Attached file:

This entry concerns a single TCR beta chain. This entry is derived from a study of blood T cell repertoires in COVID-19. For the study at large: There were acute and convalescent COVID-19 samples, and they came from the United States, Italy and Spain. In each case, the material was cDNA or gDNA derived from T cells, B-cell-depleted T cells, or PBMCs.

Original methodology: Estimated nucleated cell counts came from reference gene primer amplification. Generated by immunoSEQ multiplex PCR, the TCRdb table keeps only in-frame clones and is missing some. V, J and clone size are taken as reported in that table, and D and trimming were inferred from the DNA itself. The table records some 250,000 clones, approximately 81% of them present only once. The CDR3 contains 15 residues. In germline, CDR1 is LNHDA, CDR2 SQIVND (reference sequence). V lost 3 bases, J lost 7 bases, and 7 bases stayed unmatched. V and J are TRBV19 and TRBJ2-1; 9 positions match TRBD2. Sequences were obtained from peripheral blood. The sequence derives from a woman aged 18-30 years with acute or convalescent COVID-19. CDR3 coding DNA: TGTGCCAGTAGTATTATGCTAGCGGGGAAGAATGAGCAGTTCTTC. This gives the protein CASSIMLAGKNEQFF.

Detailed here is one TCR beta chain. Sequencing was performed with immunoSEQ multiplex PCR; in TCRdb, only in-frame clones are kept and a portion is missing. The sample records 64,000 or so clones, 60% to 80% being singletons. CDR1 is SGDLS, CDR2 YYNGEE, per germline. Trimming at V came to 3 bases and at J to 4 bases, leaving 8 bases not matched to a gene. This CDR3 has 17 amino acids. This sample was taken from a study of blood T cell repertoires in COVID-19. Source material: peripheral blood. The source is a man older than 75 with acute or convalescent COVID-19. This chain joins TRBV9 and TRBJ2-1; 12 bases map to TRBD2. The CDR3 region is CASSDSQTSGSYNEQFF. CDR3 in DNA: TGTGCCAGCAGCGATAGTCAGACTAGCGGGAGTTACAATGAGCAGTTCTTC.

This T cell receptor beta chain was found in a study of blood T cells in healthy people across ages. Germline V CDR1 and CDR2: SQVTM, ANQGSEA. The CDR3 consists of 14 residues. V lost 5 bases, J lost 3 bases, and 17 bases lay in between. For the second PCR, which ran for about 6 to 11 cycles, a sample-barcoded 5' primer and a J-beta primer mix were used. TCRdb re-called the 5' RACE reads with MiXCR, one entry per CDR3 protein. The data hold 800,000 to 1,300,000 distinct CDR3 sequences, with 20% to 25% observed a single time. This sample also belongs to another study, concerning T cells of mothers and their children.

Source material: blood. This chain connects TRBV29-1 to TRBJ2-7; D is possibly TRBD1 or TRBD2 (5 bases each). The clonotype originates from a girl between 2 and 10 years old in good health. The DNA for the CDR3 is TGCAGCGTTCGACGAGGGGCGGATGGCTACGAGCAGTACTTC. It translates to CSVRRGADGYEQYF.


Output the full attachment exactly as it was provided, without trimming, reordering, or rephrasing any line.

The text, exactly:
This entry concerns a single TCR beta chain. This entry is derived from a study of blood T cell repertoires in COVID-19. For the study at large: There were acute and convalescent COVID-19 samples, and they came from the United States, Italy and Spain. In each case, the material was cDNA or gDNA derived from T cells, B-cell-depleted T cells, or PBMCs.

Original methodology: Estimated nucleated cell counts came from reference gene primer amplification. Generated by immunoSEQ multiplex PCR, the TCRdb table keeps only in-frame clones and is missing some. V, J and clone size are taken as reported in that table, and D and trimming were inferred from the DNA itself. The table records some 250,000 clones, approximately 81% of them present only once. The CDR3 contains 15 residues. In germline, CDR1 is LNHDA, CDR2 SQIVND (reference sequence). V lost 3 bases, J lost 7 bases, and 7 bases stayed unmatched. V and J are TRBV19 and TRBJ2-1; 9 positions match TRBD2. Sequences were obtained from peripheral blood. The sequence derives from a woman aged 18-30 years with acute or convalescent COVID-19. CDR3 coding DNA: TGTGCCAGTAGTATTATGCTAGCGGGGAAGAATGAGCAGTTCTTC. This gives the protein CASSIMLAGKNEQFF.

Detailed here is one TCR beta chain. Sequencing was performed with immunoSEQ multiplex PCR; in TCRdb, only in-frame clones are kept and a portion is missing. The sample records 64,000 or so clones, 60% to 80% being singletons. CDR1 is SGDLS, CDR2 YYNGEE, per germline. Trimming at V came to 3 bases and at J to 4 bases, leaving 8 bases not matched to a gene. This CDR3 has 17 amino acids. This sample was taken from a study of blood T cell repertoires in COVID-19. Source material: peripheral blood. The source is a man older than 75 with acute or convalescent COVID-19. This chain joins TRBV9 and TRBJ2-1; 12 bases map to TRBD2. The CDR3 region is CASSDSQTSGSYNEQFF. CDR3 in DNA: TGTGCCAGCAGCGATAGTCAGACTAGCGGGAGTTACAATGAGCAGTTCTTC.

This T cell receptor beta chain was found in a study of blood T cells in healthy people across ages. Germline V CDR1 and CDR2: SQVTM, ANQGSEA. The CDR3 consists of 14 residues. V lost 5 bases, J lost 3 bases, and 17 bases lay in between. For the second PCR, which ran for about 6 to 11 cycles, a sample-barcoded 5' primer and a J-beta primer mix were used. TCRdb re-called the 5' RACE reads with MiXCR, one entry per CDR3 protein. The data hold 800,000 to 1,300,000 distinct CDR3 sequences, with 20% to 25% observed a single time. This sample also belongs to another study, concerning T cells of mothers and their children.

Source material: blood. This chain connects TRBV29-1 to TRBJ2-7; D is possibly TRBD1 or TRBD2 (5 bases each). The clonotype originates from a girl between 2 and 10 years old in good health. The DNA for the CDR3 is TGCAGCGTTCGACGAGGGGCGGATGGCTACGAGCAGTACTTC. It translates to CSVRRGADGYEQYF.